This article is an open-access article which was selected by an in-house editor and fully peer-reviewed by external reviewers. It is distributed in accordance with the Creative Commons Attribution Non Commercial (CC BY-NC 4.0) license, which permits others to distribute, remix, adapt, build upon this work non-commercially, and license their derivative works on different terms, provided the original work is properly cited and the use is non-commercial. See: http://creativecommons.org/licenses/by-nc/4.0/
World J Transplant. Dec 24, 2015; 5(4): 267-275 Published online Dec 24, 2015. doi: 10.5500/wjt.v5.i4.267
Dynamics of circulating microparticles in chronic kidney disease and transplantation: Is it really reliable marker?
Ismail Dursun, Sibel Yel, Emel Unsur
Ismail Dursun, Emel Unsur, Division of Pediatric Nephrology, Erciyes University, Faculty of Medicine, 38200 Kayseri, Turkey
Sibel Yel, Division of Pediatric Nephrology, Emel Mehmet Tarman Children Hospital, Kayseri Teaching and Training Hospital, 38100 Kayseri, Turkey
ORCID number: $[AuthorORCIDs]
Author contributions: Dursun I and Yel S equally contributed to coordinate the study and reviewed the literature; Unsur E edited the manuscript; all authors wrote and approved the final graft.
Conflict-of-interest statement: No potential conflicts of interest. No financial support.
Open-Access: This article is an open-access article which was selected by an in-house editor and fully peer-reviewed by external reviewers. It is distributed in accordance with the Creative Commons Attribution Non Commercial (CC BY-NC 4.0) license, which permits others to distribute, remix, adapt, build upon this work non-commercially, and license their derivative works on different terms, provided the original work is properly cited and the use is non-commercial. See: http://creativecommons.org/licenses/by-nc/4.0/
Correspondence to: Ismail Dursun, MD, Division of Pediatric Nephrology, Erciyes University, Faculty of Medicine, Melikgazi, 38200 Kayseri, Turkey. firstname.lastname@example.org
Telephone: +90-505-9067145 Fax: +90-352-4375825
Received: July 26, 2015 Peer-review started: July 27, 2015 First decision: August 25, 2015 Revised: October 9, 2015 Accepted: November 3, 2015 Article in press: November 4, 2015 Published online: December 24, 2015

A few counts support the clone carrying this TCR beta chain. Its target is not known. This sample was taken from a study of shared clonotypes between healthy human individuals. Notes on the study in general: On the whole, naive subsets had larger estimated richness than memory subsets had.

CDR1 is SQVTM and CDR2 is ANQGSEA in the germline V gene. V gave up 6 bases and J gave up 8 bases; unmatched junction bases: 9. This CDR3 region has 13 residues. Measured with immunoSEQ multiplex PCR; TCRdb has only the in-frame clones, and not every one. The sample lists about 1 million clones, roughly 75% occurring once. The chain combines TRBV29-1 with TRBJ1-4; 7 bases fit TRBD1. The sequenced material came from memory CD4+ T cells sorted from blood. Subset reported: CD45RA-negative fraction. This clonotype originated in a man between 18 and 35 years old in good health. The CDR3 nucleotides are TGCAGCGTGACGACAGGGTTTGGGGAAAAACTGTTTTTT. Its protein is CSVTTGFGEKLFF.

The deterioration of endothelial structure plays a very important role in the development of vascular diseases. It is believed that endothelial dysfunction starts in the early stage of kidney disease and is a risk factor of an unfavorable cardiovascular prognosis. Because a direct assessment of biological states in endothelial cells is not applicable, the measurement of endothelial microparticles (EMPs) detached from endothelium during activation or apoptosis is thought to be a marker of early vascular disease and endothelial dysfunction in children with chronic kidney disease (CKD). Few studies have shown increased circulating EMPs and its relationship with cardiovascular risk factors in patients with CKD. MPs contain membrane proteins and cytosolic material derived from the cell from which they originate. EMPs having CD144, CD 146, CD31+/CD41-, CD51 and CD105 may be used to evaluate the vascular endothelial cell damage and determine asymptomatic patients who might be at higher risk of developing cardiovascular disease in CKD and renal transplant.
Core tip: In chronic kidney disease (CKD), cardiovascular disease is a leading cause of mortality and morbidity even after renal transplantation. Classical cardiovascular risk factors are insufficient to explain the entire story in the development of atherosclerosis. The existence of endothelial dysfunction may serve as a marker of a poor cardiovascular outcome. The need for a reliable and clinically significant marker of early vascular disease and endothelial dysfunction in atherosclerosis and early detection of graft rejection in renal transplant recipients is emerging. Although the precise molecular mechanism of microparticle formation is not clear, it has recently emerged as a marker of vascular disease. The dynamics of circulating endothelial microparticles in CKD and transplantation will be reviewed in this manuscript.